“We all said congratulations, we all did what we had to do and it’s an honor to be part of that team last night and win the first gold medal in the race at the Commonwealth Games and to do it with the most Australia’s most successful Olympian and now Australia’s most successful Commonwealth Games athlete is special.”

Chalmers said he has a good relationship with Simpson and sent him a congratulations after the Australian men’s team won the 4x100m freestyle on Saturday.

“I said good luck to Cody, I said good luck to Cody, I messaged him after the race,” he said.

‘I do nothing but be as positive as possible. I support him on the team, but again, people just want clickbait on the article.

“It’s a shame I can’t do anything right at the moment.

“I think it’s great that he’s here… it’s great for our sport, it brings in new viewers. What he has achieved in two years of swimming is unbelievable.”

At the national trials in April, Chalmers announced that he would be taking up the 50m butterfly for the Commonwealth Games – the same event Simpson attempted to qualify for.

Chalmers dated McKeon for a short time last year before the couple broke up and McKeon moved on with Simpson.  The three swimmers are now competing in Birmingham.  (Pictured: McKeon and Simpson in Barcelona, ​​Spain, last month)

Chalmers dated McKeon for a short time last year before the couple broke up and McKeon moved on with Simpson. The three swimmers are now competing in Birmingham. (Pictured: McKeon and Simpson in Barcelona, ​​Spain, last month)

Some onlookers have felt that Chalmers may have been deliberately trying to destroy the dreams of Simpson, a successful pop star whose return to the pool after being a child prodigy in Queensland gave him a cause celeb.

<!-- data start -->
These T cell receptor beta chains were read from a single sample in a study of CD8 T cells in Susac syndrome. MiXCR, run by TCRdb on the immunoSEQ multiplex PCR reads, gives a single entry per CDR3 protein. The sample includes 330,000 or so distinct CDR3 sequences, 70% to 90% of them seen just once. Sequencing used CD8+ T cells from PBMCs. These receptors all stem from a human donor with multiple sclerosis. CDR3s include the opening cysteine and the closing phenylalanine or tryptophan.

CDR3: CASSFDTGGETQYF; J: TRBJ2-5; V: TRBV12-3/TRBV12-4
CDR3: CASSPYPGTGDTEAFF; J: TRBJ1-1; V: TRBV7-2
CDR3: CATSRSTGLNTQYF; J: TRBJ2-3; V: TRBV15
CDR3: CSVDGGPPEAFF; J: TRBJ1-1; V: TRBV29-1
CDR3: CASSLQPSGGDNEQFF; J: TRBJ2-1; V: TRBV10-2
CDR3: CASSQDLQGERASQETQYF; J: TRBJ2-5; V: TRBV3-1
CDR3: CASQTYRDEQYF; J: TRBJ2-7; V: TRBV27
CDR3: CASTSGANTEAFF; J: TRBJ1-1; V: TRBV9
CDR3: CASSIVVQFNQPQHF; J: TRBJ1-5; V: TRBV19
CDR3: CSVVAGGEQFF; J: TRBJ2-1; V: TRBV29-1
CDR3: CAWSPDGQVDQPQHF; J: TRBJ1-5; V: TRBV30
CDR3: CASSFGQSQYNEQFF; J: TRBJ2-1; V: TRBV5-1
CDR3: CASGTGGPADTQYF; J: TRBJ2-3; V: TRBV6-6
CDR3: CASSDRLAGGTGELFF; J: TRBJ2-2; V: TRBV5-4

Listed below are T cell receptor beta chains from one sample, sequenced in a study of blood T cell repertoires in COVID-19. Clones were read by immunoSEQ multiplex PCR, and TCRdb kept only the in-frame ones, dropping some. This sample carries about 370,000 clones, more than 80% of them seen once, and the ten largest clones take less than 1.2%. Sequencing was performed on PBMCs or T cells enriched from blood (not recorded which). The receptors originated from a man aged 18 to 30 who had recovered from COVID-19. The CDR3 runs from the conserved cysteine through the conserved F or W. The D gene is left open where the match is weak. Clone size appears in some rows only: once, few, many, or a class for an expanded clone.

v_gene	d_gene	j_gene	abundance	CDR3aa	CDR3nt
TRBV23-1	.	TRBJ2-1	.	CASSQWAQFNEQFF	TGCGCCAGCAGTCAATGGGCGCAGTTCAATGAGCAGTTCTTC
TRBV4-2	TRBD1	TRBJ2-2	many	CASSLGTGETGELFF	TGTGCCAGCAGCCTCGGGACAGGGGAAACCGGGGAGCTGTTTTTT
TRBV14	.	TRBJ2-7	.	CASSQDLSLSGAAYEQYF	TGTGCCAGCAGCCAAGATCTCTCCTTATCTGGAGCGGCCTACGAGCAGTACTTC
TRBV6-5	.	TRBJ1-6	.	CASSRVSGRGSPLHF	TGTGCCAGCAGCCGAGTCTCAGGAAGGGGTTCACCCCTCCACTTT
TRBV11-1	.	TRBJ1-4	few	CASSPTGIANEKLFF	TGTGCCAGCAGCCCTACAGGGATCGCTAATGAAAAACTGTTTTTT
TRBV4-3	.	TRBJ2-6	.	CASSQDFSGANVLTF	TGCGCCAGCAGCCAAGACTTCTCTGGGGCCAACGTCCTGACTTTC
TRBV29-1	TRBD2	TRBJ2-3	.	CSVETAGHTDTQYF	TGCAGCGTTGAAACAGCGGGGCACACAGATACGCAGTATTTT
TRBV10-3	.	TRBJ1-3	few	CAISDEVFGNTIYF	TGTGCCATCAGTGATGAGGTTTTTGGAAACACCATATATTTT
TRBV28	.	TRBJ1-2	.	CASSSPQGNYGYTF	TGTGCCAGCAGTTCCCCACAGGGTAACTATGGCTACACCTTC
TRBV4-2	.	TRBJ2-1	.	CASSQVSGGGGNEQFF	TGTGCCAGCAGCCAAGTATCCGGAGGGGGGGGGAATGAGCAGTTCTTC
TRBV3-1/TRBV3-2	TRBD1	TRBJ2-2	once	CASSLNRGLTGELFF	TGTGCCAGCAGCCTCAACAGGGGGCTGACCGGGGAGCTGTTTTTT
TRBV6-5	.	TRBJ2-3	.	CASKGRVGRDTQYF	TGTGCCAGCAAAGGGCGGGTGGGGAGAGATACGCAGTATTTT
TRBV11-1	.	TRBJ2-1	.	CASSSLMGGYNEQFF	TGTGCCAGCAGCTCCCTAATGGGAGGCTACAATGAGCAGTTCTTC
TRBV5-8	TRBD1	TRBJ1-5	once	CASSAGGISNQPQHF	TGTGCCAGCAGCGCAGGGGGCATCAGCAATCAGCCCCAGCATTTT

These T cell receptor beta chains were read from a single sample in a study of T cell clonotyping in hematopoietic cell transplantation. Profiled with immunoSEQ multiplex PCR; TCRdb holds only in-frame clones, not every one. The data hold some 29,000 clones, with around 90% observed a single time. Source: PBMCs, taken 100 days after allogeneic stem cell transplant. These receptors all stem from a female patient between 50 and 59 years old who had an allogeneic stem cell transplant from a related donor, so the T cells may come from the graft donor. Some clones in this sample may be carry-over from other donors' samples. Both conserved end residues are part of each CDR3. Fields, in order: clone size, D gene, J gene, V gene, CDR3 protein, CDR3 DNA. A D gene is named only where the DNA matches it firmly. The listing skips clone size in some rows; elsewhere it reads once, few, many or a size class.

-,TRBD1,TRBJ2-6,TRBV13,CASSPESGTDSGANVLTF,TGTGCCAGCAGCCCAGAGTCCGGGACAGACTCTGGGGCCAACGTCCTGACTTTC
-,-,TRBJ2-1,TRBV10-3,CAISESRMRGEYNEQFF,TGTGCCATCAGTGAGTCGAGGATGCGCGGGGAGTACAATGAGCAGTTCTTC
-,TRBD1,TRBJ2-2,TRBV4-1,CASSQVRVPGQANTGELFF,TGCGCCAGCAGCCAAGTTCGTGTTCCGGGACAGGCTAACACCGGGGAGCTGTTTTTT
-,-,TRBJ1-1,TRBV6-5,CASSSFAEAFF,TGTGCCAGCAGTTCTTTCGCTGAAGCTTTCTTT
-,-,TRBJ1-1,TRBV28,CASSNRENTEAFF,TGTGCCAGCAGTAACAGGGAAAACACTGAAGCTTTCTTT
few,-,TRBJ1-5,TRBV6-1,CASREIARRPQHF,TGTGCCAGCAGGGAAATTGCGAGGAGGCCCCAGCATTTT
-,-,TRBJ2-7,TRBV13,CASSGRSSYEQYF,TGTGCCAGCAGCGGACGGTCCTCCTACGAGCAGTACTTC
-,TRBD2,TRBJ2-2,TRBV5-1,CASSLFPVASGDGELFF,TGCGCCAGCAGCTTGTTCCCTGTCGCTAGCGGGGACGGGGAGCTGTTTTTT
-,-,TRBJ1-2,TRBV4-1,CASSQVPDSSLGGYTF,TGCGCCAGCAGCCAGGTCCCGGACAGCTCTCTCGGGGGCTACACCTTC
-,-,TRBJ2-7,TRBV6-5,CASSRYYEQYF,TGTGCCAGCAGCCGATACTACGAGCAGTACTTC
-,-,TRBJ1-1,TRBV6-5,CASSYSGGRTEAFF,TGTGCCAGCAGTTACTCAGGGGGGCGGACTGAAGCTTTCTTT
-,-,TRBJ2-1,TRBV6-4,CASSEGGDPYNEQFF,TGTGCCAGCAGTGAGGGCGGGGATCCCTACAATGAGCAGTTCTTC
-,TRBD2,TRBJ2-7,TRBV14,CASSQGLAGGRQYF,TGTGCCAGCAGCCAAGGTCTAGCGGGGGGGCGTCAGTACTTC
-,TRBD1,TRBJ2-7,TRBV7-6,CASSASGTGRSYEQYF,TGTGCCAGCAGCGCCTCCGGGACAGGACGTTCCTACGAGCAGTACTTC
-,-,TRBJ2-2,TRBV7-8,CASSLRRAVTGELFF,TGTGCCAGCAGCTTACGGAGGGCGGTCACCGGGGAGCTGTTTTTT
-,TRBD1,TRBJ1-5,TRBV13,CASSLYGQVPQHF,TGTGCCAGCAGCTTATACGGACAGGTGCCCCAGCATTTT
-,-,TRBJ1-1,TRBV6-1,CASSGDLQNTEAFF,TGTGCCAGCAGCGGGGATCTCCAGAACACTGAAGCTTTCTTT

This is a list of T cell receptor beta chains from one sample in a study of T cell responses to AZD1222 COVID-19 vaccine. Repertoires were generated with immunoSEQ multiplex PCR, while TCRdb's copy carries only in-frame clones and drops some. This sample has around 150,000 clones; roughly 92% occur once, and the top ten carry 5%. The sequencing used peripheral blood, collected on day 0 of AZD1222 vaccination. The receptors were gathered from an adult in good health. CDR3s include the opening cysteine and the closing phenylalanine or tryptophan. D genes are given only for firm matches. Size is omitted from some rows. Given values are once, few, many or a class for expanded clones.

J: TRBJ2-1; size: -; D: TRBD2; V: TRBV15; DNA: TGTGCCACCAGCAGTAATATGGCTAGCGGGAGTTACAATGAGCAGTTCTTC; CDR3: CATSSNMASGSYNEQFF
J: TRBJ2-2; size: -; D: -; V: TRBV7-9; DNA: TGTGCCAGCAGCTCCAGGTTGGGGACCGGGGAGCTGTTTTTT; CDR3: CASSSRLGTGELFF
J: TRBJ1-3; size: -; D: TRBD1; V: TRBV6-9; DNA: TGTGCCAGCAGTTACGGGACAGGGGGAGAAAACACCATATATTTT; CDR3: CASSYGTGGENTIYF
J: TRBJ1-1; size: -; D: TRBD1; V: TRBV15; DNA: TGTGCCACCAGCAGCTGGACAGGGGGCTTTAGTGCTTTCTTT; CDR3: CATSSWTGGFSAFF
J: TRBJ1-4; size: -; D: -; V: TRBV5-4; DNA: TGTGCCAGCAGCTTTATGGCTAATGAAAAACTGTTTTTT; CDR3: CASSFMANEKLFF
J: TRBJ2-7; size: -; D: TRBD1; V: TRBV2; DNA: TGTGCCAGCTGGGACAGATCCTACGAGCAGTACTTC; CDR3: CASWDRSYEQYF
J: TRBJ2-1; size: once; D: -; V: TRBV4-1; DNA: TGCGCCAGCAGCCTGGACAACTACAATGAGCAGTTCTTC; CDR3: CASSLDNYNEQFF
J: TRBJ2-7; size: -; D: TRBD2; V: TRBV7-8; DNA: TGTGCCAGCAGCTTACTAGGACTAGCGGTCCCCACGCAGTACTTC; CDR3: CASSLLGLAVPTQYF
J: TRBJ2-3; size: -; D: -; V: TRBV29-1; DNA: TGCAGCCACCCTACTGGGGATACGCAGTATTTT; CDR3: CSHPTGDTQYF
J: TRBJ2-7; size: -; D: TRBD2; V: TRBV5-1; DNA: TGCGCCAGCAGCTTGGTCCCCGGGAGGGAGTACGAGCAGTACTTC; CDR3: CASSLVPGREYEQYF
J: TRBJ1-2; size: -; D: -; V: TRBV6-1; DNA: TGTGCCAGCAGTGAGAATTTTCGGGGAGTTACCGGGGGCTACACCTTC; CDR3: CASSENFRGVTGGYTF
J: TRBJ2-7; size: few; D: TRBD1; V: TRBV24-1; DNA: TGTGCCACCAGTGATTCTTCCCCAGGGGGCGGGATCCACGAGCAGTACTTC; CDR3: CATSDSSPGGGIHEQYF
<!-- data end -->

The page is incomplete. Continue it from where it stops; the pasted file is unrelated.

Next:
After qualifying for the semi-finals of the men’s 100m freestyle on Sunday night, Chalmers revealed how tough the past 24 hours had been psychologically.

“It’s hard, it’s hard for me to get up and swim this morning,” he told Seven in an emotional interview.

“It’s probably one of the biggest challenges I’ve faced. I think the media doesn’t realize, as I said on Instagram, how much impact [reporting] has on athletes and [their] mental health.

Rumors of a split between Chalmers and Simpson (right, with McKeon) dominated the back pages in the run-up to last month's World Championship and have been the main topic of conversation about the Australian team's success at the Commonwealth Games to date

Rumors of a split between Chalmers and Simpson (right, with McKeon) dominated the back pages in the run-up to last month’s World Championship and have been the main topic of conversation about the Australian team’s success at the Commonwealth Games to date

“It took all my courage and all my energy to get behind the blocks and swim this morning.

“It’s not something I wanted to do, it’s not something I wanted to go through, to be honest, I’ve been so excited for this moment for such a long time and worked hard to be here for such a long time .’

He reiterated that rumors of a frosty relationship between him and Simpson — and the media attention given to alleged friction in the swim team — had led him to consider quitting the sport.

“For how it has developed, yes, I am definitely doubting my future in the sport,” he added.

“I mean, I didn’t get into sports to deal with something like that. I’m standing there and probably being interviewed for 20 minutes and not one thing was said about how we broke the Commonwealth record and won the gold medal last night, not one thing about that.

“So for me it’s heartbreaking.

“I have no reason to even stop and talk to the media. I just do it to make people happy. Now it’s about expressing the truth and my real feelings, but yes, I do and will consider what is for me now.’

Chalmers also said the negative attention had taken its toll on his teammates and stolen the spotlight from their performance, accusing the media of “ruining it for all of us”.

After qualifying for the semi-finals of the men's 100m freestyle on Sunday night, Chalmers revealed how tough the past 24 hours had been from a psychological standpoint.

After qualifying for the semi-finals of the men’s 100m freestyle on Sunday night, Chalmers revealed how tough the past 24 hours had been from a psychological standpoint.